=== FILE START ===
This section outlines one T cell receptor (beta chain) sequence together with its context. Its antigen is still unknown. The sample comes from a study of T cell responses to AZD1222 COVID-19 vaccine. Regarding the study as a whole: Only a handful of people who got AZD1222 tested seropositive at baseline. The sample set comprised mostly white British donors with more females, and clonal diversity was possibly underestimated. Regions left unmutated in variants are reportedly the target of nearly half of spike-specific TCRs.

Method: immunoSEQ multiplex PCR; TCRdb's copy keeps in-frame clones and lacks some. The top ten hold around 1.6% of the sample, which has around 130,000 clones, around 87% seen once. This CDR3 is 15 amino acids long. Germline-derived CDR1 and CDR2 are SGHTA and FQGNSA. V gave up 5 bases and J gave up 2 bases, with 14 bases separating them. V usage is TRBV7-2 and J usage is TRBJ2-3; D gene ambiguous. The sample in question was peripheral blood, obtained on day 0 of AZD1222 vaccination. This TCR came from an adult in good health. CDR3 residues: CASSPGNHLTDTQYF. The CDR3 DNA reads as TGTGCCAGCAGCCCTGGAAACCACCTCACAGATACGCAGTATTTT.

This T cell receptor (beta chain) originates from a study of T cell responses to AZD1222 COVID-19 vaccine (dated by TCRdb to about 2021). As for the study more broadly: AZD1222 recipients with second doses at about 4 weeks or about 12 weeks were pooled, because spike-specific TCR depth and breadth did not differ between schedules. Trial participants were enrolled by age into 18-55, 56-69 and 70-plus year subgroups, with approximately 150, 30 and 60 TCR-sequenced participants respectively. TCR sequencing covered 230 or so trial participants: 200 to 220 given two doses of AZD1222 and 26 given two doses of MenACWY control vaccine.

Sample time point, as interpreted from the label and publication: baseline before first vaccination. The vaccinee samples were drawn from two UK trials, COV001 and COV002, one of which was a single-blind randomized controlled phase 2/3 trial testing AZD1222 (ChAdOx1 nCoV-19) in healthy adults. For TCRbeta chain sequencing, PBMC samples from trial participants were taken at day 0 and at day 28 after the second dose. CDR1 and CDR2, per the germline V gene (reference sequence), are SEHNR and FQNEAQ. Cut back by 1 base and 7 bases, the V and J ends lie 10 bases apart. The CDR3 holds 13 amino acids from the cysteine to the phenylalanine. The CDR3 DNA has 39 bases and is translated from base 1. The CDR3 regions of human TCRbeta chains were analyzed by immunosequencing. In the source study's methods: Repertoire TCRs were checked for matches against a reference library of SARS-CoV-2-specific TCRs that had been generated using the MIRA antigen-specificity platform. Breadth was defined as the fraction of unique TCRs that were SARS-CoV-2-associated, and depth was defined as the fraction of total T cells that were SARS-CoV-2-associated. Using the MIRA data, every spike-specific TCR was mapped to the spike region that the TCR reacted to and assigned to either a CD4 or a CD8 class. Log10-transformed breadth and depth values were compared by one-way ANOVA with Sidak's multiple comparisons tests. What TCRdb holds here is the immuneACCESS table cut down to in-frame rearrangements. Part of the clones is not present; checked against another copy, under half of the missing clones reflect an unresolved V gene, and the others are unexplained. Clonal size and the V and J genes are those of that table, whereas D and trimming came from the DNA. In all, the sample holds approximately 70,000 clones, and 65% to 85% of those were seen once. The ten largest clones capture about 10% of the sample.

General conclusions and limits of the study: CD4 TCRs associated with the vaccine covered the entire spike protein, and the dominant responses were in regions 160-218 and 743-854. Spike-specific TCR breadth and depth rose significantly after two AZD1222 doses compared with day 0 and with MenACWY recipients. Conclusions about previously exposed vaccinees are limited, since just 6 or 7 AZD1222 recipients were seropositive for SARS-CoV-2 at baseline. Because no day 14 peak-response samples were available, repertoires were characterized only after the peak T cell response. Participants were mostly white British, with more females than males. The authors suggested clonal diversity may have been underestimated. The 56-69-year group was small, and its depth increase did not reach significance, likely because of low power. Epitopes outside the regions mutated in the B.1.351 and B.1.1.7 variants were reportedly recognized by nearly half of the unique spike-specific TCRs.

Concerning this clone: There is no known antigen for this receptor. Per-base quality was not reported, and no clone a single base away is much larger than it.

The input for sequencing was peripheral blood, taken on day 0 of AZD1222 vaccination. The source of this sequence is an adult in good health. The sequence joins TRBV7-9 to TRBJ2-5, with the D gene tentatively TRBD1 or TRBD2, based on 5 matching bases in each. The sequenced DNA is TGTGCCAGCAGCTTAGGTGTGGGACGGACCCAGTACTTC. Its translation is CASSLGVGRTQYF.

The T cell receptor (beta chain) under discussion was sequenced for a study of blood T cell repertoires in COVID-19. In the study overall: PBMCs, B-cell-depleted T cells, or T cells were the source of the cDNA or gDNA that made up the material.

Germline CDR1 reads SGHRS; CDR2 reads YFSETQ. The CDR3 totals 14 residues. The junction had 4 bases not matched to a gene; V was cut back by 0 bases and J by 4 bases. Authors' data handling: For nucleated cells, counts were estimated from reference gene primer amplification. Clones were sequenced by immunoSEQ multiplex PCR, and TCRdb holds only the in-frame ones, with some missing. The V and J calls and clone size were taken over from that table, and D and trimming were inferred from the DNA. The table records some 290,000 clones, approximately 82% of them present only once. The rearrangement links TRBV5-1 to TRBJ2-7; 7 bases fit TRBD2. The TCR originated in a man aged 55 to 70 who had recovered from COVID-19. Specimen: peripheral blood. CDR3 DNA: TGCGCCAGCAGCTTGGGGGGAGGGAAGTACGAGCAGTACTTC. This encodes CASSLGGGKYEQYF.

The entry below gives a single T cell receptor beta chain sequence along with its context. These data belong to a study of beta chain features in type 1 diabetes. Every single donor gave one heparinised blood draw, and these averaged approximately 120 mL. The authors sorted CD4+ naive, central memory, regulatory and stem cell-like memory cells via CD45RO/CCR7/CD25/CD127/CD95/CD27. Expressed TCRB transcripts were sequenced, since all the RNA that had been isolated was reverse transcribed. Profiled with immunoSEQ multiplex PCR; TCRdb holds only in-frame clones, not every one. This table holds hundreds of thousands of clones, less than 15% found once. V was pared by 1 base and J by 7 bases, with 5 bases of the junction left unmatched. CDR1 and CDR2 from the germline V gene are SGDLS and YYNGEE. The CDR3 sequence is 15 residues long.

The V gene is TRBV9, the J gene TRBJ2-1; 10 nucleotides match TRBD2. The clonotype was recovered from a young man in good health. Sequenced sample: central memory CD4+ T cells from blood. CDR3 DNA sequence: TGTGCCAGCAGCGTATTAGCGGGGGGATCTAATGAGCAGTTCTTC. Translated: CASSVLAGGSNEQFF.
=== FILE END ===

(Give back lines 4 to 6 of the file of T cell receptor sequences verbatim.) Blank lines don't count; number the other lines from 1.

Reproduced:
Sample time point, as interpreted from the label and publication: baseline before first vaccination. The vaccinee samples were drawn from two UK trials, COV001 and COV002, one of which was a single-blind randomized controlled phase 2/3 trial testing AZD1222 (ChAdOx1 nCoV-19) in healthy adults. For TCRbeta chain sequencing, PBMC samples from trial participants were taken at day 0 and at day 28 after the second dose. CDR1 and CDR2, per the germline V gene (reference sequence), are SEHNR and FQNEAQ. Cut back by 1 base and 7 bases, the V and J ends lie 10 bases apart. The CDR3 holds 13 amino acids from the cysteine to the phenylalanine. The CDR3 DNA has 39 bases and is translated from base 1. The CDR3 regions of human TCRbeta chains were analyzed by immunosequencing. In the source study's methods: Repertoire TCRs were checked for matches against a reference library of SARS-CoV-2-specific TCRs that had been generated using the MIRA antigen-specificity platform. Breadth was defined as the fraction of unique TCRs that were SARS-CoV-2-associated, and depth was defined as the fraction of total T cells that were SARS-CoV-2-associated. Using the MIRA data, every spike-specific TCR was mapped to the spike region that the TCR reacted to and assigned to either a CD4 or a CD8 class. Log10-transformed breadth and depth values were compared by one-way ANOVA with Sidak's multiple comparisons tests. What TCRdb holds here is the immuneACCESS table cut down to in-frame rearrangements. Part of the clones is not present; checked against another copy, under half of the missing clones reflect an unresolved V gene, and the others are unexplained. Clonal size and the V and J genes are those of that table, whereas D and trimming came from the DNA. In all, the sample holds approximately 70,000 clones, and 65% to 85% of those were seen once. The ten largest clones capture about 10% of the sample.

General conclusions and limits of the study: CD4 TCRs associated with the vaccine covered the entire spike protein, and the dominant responses were in regions 160-218 and 743-854. Spike-specific TCR breadth and depth rose significantly after two AZD1222 doses compared with day 0 and with MenACWY recipients. Conclusions about previously exposed vaccinees are limited, since just 6 or 7 AZD1222 recipients were seropositive for SARS-CoV-2 at baseline. Because no day 14 peak-response samples were available, repertoires were characterized only after the peak T cell response. Participants were mostly white British, with more females than males. The authors suggested clonal diversity may have been underestimated. The 56-69-year group was small, and its depth increase did not reach significance, likely because of low power. Epitopes outside the regions mutated in the B.1.351 and B.1.1.7 variants were reportedly recognized by nearly half of the unique spike-specific TCRs.

Concerning this clone: There is no known antigen for this receptor. Per-base quality was not reported, and no clone a single base away is much larger than it.